There are so many perks to living in Canada, but waiting for new perfume releases to arrive is not one of them.
At the time of writing (June 15th, 2014), we are still awaiting Prada’s Candy Florale, arguably one of spring’s biggest releases, which officially came out in early April. Yesssssssss.
When I first came across Le Tentation de Nina on Fragrantica, I wasn’t too interested. Nina Ricci’s fragrances seem to constantly be on clearance at my local drugstore, and that makes me think less highly of them. But then I looked at the notes breakdown, and I was hooked: a macaroon note? That’s awesome! The video spot, which is terribly Willy Wonka-esque, only made me more excited.
Of course, I couldn’t find the fragrance, which was supposed to be released in early January 2014, anywhere until the end of March – typical. It took another few weeks until I could hit up Sephora for a sample, so it is my great pleasure to *finally* deliver to you my thoughts on this (supposedly) bakery perfume.
Spraying a tiny plastic pump has never been so sweet.
A 2014 release, the creator of Le Tentation de Nina is Olivier Cresp (Dolce & Gabbana Light Blue, Thierry Mugler Angel, etc.) in collaboration with Vincent Lemains, the master chef of Parisian patisserie Ladurée. The fact that a chef worked on this fragrance makes my insides tingle with excitement.
When I first sprayed this I thought, uh-oh, I must have a bad batch or something. Because, instead of the promised macaroon note, I was getting a sour citrus note, almost like a sour gummy candy of some sort. But, working past that, there was depth to it; yes, it was incredibly citrus-y, but also a little woodsy, but in a food-y way. I looked at the notes and sighed. ‘Ah, yes. That’s what it is.’ Almonds. What a strange note in a mainstream fragrance! They gave it a slightly powdery curve, merging with a tiny budding rose. The smell in one word? Paris. Romantic, beautiful Paris. I was taken, swept away by currents of delicious smell. I was, however, frustrated that I wasn’t picking up the distinct macaroon note that this was becoming known for – on Fragrantica it’s been voted the strongest note, and in reviews people raved of the foodiness of it. Again I went to the bad batch theory… The dry-down was familiar, like I’d smelled it before; I quickly realized how similar it was to my mom’s old signature scent, DKNY’s Be Delicious.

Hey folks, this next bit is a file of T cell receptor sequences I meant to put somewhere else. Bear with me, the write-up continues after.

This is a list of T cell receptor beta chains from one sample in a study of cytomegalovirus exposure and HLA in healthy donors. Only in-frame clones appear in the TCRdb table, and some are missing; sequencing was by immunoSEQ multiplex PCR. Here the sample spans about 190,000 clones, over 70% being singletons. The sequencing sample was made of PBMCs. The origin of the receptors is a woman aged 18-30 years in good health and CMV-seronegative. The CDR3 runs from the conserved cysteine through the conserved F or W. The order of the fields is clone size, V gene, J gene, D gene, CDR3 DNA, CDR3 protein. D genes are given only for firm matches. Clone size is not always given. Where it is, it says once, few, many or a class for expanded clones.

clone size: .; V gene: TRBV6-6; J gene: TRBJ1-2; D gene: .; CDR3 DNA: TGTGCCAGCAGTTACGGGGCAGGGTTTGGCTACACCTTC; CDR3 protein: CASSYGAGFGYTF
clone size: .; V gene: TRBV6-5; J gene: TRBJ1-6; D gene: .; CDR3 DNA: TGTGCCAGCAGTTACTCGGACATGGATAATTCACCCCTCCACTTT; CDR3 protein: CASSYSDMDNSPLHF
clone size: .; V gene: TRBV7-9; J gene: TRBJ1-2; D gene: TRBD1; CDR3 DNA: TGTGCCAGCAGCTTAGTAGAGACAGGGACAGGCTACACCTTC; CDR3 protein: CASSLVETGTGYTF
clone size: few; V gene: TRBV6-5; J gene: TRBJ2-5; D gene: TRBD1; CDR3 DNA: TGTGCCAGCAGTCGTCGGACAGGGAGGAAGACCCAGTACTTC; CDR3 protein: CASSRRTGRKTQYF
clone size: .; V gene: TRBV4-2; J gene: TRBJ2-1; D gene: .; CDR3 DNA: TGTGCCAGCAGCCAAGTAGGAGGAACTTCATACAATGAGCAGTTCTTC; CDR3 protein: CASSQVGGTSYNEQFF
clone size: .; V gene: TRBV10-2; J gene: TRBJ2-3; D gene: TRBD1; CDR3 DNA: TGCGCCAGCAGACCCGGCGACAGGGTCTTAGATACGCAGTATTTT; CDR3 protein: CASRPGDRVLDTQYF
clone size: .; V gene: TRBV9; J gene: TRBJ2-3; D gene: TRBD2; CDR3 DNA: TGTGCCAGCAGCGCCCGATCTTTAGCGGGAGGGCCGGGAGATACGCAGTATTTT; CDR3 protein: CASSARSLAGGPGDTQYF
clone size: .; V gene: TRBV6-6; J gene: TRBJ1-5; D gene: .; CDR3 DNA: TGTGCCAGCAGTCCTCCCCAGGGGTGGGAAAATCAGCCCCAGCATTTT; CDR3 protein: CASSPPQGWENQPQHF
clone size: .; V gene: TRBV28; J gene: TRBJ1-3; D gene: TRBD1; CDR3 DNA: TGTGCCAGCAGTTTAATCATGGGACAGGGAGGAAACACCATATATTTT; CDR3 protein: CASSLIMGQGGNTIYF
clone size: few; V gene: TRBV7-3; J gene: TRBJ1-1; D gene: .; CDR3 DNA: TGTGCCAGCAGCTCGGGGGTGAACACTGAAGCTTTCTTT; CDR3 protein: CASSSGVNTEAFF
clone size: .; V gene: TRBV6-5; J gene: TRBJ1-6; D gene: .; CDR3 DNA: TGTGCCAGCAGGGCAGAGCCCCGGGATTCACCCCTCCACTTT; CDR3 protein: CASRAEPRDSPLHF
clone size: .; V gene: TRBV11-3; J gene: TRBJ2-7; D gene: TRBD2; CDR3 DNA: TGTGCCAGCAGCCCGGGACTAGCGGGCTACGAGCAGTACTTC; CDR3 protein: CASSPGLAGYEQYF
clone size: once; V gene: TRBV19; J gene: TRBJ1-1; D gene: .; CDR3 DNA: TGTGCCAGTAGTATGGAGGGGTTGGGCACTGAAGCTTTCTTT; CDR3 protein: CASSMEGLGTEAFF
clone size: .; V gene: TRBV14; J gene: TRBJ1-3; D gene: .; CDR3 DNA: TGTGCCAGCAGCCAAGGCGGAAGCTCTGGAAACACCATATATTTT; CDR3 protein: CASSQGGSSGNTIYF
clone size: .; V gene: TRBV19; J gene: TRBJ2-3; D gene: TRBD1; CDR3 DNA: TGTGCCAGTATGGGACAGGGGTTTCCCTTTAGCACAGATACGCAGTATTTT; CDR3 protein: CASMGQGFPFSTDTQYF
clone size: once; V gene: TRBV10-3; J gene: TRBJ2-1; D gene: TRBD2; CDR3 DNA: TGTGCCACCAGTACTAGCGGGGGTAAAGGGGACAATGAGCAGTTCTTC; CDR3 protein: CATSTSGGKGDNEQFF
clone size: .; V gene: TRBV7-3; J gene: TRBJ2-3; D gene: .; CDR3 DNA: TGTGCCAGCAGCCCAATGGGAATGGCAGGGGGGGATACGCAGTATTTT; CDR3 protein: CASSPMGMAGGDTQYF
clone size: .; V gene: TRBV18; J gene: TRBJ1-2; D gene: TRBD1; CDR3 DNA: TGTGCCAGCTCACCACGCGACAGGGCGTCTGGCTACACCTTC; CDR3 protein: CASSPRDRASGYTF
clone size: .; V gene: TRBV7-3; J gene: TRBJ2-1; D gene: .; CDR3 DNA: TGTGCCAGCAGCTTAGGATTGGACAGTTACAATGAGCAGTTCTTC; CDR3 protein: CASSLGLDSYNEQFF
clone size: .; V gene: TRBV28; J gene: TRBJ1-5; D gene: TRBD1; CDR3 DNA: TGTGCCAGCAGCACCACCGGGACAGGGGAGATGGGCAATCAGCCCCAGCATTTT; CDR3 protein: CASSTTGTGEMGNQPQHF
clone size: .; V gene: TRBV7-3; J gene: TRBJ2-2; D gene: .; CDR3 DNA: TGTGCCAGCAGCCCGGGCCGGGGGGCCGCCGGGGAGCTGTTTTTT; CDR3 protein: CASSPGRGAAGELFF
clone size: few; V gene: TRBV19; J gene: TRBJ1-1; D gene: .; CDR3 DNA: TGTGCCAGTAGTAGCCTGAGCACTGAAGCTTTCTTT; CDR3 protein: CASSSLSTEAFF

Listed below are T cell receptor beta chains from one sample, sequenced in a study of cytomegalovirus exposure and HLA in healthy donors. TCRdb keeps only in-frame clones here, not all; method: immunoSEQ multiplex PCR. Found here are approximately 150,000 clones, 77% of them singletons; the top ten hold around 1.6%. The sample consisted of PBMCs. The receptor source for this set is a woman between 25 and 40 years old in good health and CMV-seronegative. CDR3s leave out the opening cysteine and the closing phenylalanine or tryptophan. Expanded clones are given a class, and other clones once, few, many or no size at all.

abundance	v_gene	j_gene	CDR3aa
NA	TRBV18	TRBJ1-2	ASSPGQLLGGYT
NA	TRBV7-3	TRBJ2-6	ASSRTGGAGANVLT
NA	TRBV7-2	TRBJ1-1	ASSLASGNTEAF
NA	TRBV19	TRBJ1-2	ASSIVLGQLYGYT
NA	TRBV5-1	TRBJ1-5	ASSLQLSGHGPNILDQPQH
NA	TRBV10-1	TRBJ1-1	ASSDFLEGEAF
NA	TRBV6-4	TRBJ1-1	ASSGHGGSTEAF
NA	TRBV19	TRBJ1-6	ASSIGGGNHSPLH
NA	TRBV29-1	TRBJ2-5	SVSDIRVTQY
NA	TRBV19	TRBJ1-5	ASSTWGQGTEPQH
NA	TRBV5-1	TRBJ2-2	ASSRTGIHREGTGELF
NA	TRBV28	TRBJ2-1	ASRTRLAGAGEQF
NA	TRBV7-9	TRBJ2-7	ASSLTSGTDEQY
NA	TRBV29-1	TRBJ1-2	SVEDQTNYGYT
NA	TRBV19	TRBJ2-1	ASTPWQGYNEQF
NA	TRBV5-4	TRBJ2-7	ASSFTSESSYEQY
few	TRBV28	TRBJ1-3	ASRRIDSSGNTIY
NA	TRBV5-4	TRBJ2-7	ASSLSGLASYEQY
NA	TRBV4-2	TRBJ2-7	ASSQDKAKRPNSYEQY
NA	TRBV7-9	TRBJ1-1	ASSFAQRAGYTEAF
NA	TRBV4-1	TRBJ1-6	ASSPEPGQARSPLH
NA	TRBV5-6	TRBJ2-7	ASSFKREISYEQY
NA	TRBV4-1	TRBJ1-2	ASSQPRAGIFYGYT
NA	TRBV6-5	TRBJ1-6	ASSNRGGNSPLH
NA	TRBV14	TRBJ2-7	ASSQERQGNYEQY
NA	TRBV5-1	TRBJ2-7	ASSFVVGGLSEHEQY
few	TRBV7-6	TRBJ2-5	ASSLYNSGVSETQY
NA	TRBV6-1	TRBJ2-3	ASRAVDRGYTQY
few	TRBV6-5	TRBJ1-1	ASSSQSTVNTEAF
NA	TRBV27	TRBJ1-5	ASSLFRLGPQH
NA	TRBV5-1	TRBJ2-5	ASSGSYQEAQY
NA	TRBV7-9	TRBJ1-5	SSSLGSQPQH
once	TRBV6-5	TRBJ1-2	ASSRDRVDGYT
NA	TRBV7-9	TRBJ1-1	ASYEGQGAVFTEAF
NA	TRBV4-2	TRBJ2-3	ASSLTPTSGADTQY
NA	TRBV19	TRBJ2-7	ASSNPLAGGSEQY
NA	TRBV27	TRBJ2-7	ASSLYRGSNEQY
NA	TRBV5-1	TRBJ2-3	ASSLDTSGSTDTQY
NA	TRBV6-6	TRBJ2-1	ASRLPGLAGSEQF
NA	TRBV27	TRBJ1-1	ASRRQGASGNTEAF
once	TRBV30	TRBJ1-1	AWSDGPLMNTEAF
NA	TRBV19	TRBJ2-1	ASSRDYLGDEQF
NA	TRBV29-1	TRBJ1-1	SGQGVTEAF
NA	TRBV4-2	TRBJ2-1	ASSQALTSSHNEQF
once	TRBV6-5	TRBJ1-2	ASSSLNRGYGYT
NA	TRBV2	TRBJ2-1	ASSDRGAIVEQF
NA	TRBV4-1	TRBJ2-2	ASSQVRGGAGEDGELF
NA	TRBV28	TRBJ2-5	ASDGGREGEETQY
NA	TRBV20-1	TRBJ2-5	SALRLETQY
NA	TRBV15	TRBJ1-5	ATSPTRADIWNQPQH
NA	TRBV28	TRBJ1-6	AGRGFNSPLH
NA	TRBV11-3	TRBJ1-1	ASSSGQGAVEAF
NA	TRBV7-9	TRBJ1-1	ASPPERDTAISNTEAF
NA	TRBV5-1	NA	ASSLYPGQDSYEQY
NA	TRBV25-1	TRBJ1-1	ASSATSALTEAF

Verdict: To tell you the truth, no, I don’t think this is a macaroon scent, so I think they completely overestimated themselves, creating a nonexistent selling point. I think it’s got the potential to be a great summery perfume (despite the advertisement), for the 20+ crowd certainly, and for those with great taste in bottles (seriously, how cute?). Would I want a full bottle… maybe not, I don’t know that I’d ever find a suitable occasion for it. Check it out, if your country has it. Heaven knows how difficult it was to find here.
~ ~ ~